Reviews

Rating : 3.5 stars

Review: Howl, R.C.C. 2020, Art Gallery of South Australia

A parade celebrating famously subversive art becomes a parody of subversion.
Review: Howl, R.C.C. 2020, Art Gallery of South Australia Aphids' Howl. Photo: Bryony Jackson.

Chris Reid

Monday 16 March, 2020

First realised in Melbourne in 2016 and again in Perth in 2018, Aphids’ Howl is a work of performance art in the form of a parade. Howl’s creators – Liz Dunn, Lara Thoms and Willoh S Weiland of longstanding, internationally renowned artist collective Aphids – state that, ‘Howl sets itself at the intersection between parade, protest and procession,’ and their intention is to show how society can be unsettled by art (Howl catalogue, AGSA, 2020). The title Howl is from an Allen Ginsberg poem of 1956, for which his publisher, Lawrence Ferlinghetti, was arrested for obscenity.

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The Howl parade commenced inside the Art Gallery of SA with the audience lining a narrow runway roughly 25 metres long in the Elder Wing of Australian Art. A sequence of 15 short performances unfolded, each referencing a well-known and highly controversial artwork that has challenged artistic, cultural or political standards. The performers paraded to musical accompaniment, primarily WA Mozart’s Requiem in D Minor (1791) that created the solemn feel of a funeral march, as if subversive art has died.

Howl features several confronting works that raise the question of what constitutes pornography and how it relates to art, including a representation of Gustave Courbet’s 1866 painting l’Origine du Monde, which depicts a woman’s crotch. In this version, a woman in a gold cape designed to reveal her naked lower half strides confidently down the length of the runway and is then wheeled along it, an act that may be interpreted as a celebratory rejection of censorship or as exemplifying the objectification of the female body.

Andres Serrano’s Piss Christ (1987), which was the subject of attacks by Cardinal George Pell and others when shown at the NGV in 1994, was represented by a woman – rather than a man – wrapped in yellow cellophane. Charlie Chaplin’s film The Great Dictator (1940), which critiqued Adolf Hitler, fascism and antisemitism, was represented by a figure dressed as Chaplin in the role of Hitler. This was followed by a quote from Hitler’s 1937 speech condemning degenerate art, perhaps implying that today’s fascists might consider contemporary art, including the art in the AGSA, to be degenerate. Or possibly suggesting that those who don’t appreciate the art in the AGSA must be fascists.

Part way through the event, the audience was ushered to an enclosed laneway outside the Gallery for larger scale performances and handed copies of the Howl catalogue that elucidated the artworks, many of which might be unknown to today’s audiences. Here we saw Marcel Duchamp’s Fountain (1917) characterised by a giant urinal inside which three figures squirted water from their mouths to simulate a fountain.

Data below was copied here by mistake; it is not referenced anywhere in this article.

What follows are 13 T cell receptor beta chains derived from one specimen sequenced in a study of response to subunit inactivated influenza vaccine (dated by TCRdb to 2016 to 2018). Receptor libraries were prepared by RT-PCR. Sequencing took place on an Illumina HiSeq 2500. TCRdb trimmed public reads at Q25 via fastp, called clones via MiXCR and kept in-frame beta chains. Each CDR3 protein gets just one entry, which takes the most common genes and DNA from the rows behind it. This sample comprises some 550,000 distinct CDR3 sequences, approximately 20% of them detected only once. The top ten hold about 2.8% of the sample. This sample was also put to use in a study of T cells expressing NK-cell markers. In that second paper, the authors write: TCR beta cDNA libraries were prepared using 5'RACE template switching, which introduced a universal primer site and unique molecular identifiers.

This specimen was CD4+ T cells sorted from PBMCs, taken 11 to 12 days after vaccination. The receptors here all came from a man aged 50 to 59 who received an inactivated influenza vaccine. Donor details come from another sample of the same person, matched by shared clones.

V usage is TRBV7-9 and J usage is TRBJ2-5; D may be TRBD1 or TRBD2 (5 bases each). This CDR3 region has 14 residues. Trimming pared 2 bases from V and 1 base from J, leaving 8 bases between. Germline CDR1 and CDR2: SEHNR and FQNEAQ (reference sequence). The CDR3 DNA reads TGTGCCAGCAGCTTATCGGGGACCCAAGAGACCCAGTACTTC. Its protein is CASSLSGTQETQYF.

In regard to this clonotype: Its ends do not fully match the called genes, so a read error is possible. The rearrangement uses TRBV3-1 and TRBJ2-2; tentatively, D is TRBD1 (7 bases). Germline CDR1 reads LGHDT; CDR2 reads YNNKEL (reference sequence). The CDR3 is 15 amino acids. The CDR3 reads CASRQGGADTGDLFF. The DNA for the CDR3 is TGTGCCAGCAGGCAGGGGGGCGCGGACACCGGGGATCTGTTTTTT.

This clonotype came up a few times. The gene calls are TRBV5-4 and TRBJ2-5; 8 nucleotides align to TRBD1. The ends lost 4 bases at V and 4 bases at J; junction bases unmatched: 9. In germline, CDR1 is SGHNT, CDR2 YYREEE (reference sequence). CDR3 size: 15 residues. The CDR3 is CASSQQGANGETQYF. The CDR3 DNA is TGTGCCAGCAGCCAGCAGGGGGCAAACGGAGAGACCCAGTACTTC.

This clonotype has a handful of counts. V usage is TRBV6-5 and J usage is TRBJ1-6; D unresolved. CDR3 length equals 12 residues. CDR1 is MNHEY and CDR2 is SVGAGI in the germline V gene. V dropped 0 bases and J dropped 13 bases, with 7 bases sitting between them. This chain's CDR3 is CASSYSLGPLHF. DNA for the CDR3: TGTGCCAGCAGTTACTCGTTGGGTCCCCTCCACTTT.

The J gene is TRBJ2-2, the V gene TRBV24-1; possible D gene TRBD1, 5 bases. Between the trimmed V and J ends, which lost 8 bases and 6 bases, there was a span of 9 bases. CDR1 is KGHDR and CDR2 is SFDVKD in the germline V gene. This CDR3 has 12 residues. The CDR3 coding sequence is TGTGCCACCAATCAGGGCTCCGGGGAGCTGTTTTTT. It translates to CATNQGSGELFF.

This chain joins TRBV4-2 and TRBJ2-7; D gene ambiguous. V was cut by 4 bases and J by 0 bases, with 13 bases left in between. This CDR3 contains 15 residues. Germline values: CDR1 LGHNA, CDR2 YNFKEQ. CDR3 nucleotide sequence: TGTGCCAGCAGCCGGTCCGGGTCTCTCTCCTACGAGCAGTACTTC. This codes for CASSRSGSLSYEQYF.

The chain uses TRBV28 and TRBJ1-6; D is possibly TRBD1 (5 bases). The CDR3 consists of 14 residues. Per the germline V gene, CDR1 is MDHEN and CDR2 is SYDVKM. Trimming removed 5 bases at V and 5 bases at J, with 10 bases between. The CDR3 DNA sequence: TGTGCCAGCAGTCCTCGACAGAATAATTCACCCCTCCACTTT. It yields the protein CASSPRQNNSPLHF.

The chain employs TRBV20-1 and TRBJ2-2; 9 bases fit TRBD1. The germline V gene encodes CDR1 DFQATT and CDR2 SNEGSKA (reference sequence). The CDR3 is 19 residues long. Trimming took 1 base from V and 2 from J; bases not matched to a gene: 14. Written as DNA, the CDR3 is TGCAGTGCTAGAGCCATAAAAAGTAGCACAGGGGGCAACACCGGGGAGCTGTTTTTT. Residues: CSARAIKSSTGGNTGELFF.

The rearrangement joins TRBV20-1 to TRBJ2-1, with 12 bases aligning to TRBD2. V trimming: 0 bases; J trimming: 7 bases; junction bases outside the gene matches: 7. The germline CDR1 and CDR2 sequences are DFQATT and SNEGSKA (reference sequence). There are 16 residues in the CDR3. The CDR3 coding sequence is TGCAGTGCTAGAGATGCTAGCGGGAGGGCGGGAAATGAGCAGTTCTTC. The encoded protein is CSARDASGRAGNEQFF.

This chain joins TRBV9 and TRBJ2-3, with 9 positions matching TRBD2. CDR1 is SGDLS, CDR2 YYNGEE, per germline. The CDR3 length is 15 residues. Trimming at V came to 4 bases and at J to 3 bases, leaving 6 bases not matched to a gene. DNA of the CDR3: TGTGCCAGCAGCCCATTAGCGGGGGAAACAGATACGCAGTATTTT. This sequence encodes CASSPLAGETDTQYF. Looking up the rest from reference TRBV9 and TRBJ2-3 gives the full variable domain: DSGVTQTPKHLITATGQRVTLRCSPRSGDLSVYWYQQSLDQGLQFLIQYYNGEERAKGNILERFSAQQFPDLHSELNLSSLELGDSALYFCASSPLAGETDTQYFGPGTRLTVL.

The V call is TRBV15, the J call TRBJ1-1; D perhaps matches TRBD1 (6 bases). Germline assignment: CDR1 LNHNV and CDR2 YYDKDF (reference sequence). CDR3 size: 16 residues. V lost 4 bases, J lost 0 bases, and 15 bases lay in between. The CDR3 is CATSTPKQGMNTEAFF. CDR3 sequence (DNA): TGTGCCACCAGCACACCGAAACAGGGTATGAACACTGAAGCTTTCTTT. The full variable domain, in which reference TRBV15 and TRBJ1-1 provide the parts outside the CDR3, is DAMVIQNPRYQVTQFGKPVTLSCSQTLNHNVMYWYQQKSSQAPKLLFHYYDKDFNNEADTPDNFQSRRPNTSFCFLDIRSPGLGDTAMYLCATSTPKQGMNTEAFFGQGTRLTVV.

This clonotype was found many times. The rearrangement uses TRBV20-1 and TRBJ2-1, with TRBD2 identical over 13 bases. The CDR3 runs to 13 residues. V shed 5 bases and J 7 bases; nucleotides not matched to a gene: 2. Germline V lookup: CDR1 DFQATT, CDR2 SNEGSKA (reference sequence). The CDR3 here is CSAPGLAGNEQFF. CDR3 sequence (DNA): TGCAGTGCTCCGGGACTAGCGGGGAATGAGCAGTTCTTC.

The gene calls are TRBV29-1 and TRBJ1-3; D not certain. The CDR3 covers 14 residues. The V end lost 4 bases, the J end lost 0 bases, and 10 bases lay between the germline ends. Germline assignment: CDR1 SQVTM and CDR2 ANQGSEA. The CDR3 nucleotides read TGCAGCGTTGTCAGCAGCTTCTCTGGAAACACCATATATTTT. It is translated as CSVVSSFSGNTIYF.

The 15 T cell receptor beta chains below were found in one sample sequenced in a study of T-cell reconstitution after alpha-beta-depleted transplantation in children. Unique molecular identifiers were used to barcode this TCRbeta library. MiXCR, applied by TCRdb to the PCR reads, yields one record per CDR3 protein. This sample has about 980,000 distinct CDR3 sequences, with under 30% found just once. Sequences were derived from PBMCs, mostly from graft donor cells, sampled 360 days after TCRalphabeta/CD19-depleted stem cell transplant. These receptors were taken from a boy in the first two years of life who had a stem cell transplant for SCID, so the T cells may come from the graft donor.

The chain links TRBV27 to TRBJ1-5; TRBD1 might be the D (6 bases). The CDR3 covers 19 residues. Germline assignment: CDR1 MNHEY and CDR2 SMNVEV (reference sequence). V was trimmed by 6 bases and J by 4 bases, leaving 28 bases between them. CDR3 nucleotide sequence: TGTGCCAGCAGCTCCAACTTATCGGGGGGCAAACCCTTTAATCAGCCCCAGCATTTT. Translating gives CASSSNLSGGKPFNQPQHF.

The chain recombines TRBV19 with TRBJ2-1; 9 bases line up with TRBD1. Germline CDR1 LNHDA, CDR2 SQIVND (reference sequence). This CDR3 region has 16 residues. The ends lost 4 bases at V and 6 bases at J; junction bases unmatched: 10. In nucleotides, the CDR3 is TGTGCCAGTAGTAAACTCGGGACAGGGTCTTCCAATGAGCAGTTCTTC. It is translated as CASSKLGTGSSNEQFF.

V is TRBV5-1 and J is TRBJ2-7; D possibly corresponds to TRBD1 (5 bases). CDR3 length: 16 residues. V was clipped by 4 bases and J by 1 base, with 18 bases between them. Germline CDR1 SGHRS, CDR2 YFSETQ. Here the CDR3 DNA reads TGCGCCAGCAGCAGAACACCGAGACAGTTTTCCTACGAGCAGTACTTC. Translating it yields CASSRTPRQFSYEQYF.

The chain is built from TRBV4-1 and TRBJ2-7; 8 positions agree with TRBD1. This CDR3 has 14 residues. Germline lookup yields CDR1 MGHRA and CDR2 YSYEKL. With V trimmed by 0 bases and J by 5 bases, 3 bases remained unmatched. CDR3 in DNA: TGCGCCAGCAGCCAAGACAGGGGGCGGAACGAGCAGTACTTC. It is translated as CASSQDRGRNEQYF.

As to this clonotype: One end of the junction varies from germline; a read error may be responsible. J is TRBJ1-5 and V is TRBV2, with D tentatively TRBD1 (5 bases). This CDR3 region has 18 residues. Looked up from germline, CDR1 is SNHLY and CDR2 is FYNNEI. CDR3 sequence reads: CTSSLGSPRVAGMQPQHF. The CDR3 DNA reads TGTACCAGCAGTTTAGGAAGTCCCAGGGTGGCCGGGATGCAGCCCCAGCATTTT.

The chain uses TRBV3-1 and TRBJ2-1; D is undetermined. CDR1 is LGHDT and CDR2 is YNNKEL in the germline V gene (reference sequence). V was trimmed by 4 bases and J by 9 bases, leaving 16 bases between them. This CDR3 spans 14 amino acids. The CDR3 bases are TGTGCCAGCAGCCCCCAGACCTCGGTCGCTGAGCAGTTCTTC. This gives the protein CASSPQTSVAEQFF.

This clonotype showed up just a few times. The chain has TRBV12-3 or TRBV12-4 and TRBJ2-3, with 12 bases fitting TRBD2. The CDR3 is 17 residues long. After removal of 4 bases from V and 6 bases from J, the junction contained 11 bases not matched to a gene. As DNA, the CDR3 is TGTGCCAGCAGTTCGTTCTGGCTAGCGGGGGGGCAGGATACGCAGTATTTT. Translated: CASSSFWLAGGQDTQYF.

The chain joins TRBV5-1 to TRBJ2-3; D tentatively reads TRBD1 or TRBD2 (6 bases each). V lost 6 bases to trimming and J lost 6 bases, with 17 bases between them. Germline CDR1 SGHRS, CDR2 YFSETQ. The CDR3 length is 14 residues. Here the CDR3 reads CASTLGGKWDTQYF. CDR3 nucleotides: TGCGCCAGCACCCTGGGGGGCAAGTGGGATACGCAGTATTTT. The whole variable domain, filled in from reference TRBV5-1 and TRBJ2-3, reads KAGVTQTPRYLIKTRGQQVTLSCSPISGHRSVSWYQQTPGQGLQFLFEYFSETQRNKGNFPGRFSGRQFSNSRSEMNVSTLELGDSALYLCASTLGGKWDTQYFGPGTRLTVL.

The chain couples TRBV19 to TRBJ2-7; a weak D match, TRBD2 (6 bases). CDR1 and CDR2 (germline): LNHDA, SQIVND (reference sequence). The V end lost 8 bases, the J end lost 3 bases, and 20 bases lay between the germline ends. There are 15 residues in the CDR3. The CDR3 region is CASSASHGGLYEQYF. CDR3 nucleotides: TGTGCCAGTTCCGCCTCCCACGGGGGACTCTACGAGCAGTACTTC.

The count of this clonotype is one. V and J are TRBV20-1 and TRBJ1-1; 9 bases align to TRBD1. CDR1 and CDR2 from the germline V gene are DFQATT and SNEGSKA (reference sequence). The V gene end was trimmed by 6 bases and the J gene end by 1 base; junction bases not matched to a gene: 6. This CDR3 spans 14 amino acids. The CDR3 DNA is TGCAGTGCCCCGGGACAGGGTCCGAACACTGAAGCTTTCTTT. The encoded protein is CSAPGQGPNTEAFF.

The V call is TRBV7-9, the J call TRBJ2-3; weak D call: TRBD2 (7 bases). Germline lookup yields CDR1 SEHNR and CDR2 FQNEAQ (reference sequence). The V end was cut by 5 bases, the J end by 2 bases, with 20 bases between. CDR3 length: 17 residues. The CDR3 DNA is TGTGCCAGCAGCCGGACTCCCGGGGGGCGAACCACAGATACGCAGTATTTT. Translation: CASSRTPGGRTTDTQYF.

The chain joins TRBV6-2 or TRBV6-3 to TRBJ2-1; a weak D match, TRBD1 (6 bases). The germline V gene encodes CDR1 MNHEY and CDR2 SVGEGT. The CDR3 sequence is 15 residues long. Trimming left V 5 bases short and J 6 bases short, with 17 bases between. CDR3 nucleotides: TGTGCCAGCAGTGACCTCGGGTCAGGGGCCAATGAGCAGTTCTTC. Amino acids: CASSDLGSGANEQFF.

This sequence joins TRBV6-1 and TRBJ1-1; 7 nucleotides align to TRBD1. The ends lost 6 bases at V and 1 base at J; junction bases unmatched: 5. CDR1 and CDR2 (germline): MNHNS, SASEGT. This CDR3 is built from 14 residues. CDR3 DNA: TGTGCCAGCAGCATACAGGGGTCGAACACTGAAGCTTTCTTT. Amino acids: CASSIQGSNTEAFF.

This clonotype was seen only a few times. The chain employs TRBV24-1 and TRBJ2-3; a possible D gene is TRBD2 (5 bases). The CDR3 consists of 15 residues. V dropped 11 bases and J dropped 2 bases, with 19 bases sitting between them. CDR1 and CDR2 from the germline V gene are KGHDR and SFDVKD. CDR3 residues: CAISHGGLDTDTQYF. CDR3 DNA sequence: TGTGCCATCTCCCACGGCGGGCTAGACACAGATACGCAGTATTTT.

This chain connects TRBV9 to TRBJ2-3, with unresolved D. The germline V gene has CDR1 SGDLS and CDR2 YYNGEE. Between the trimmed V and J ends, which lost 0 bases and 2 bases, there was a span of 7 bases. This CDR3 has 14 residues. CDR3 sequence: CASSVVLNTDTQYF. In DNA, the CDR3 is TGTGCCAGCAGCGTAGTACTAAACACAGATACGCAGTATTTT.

The Adelaide version of Howl was updated to include some local art references – Berlinde de Bruyckere’s We Are All Flesh (2011-2012) and Adelaide artist Margaret Dodd’s film This woman is not a car (1982). Dodd’s landmark film was represented by a lovingly restored HR Holden being slowly driven behind a woman wearing a bra comprising two car headlights and squirting what looked like blood from two bottles. De Bruyckere’s We Are All Flesh, a sculpture comprising two horse hides stitched together and hanging from the AGSA ceiling, was represented by a pantomime horse walking behind a figure carrying meat-hooks. De Bruyckere’s work caused a public outcry when acquired by the AGSA as part of its 2012 rehang.

Jason Wing’s Australia was Stolen by Armed Robbery (2012) was exemplified by a masked figure in 18th Century garb riding a Segway. Imagery from the Escape from Woomera video-game (2003), by the Escape from Woomera Collective, was projected onto white sheets. Though Australia Council-funded, Escape from Woomera critiqued the government’s asylum-seeker policies. The event concluded with a reference to Paul Yore’s Everything is Fucked (2013) that prompted police intervention, an intervention that was subsequently criticised by the magistrate. Several performances were somewhat opaque and the Howl catalogue’s description of the original artworks and related controversy generally enabled a better appreciation of them than the performances alone could provide.

Aphids’ light-hearted commemoration of these artworks can appear to neutralise their significance rather than to reengage our interest in the issues they addressed, encourage subversion or elicit further critical reaction – no one was arrested, and it was a fun evening. But it’s good to be reminded of these legendary works. Aphids’ Howl reconsiders the potential of art to effect change and raises awareness of the political and legal obstacles artists face in creating subversive art.

3 ½ stars out of 5 ★★★☆

Howl
Created and performed by Aphids with assistance from Emma Beech, Felicity Boyd, Chelsea Farquhar, Britt Plummer, Cynthia Schwertsik, Jo Stone and Henry Wolff

Produced by Aphids in cooperation with Vitalstatistix and AGSA
11-13 March 2020
Art Gallery of South Australia
$25/$35/$45

About the author

Chris Reid is a freelance writer on art and music. He is Chair of the Academic Board at Adelaide Central School of Art and Program Manager for Flinders University Lunchtime Concerts.